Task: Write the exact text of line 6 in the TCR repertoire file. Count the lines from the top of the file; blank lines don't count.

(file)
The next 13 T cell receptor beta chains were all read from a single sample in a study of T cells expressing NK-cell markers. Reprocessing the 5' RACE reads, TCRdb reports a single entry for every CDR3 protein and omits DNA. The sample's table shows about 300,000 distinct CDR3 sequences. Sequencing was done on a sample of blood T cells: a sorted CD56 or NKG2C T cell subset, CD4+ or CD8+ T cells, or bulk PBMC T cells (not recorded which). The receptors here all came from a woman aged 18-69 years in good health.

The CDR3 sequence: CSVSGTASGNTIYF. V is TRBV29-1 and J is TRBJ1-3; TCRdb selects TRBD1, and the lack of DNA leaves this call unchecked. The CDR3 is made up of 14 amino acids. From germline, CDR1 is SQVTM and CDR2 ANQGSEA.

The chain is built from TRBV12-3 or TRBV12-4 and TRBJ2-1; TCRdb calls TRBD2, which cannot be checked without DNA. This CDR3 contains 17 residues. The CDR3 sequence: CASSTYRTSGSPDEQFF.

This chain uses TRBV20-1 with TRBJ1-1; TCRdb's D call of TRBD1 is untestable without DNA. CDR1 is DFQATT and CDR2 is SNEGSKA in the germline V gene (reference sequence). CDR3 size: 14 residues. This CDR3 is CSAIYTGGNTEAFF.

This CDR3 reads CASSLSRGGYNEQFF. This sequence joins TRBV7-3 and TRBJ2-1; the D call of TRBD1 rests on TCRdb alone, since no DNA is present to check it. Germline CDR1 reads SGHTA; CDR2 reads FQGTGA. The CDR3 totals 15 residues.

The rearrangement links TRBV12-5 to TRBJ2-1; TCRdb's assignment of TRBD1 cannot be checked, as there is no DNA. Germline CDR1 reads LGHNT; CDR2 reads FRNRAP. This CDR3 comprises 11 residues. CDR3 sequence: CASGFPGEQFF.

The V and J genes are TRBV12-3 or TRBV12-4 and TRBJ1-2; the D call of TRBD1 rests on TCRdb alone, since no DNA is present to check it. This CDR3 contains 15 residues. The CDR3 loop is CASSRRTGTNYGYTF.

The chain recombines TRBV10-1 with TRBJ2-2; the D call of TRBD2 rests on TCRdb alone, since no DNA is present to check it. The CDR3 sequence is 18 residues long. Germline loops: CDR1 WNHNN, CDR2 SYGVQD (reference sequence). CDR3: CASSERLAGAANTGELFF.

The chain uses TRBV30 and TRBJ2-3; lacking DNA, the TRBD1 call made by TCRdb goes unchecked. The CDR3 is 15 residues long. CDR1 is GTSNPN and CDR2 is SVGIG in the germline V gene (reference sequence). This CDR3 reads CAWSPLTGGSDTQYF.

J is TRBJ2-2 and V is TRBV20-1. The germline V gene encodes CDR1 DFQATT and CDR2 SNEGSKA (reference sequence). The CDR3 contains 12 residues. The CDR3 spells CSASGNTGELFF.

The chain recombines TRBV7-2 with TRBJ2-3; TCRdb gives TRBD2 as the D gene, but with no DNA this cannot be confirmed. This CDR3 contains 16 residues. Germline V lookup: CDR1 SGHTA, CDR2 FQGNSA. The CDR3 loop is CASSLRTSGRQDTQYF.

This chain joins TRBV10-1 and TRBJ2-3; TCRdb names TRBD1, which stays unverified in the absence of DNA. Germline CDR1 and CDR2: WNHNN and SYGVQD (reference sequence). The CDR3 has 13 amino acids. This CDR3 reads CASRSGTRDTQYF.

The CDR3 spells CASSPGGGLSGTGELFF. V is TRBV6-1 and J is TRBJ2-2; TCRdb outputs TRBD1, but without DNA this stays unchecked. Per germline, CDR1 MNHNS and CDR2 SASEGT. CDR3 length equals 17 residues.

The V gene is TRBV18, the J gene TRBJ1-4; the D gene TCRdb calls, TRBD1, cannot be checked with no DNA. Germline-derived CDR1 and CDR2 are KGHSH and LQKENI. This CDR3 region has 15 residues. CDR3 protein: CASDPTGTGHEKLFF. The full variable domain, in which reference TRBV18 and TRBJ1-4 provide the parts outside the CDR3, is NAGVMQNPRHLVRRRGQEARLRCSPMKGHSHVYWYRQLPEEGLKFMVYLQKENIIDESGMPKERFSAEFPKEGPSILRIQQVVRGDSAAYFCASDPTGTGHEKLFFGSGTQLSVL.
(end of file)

The rearrangement links TRBV12-5 to TRBJ2-1; TCRdb's assignment of TRBD1 cannot be checked, as there is no DNA. Germline CDR1 reads LGHNT; CDR2 reads FRNRAP. This CDR3 comprises 11 residues. CDR3 sequence: CASGFPGEQFF.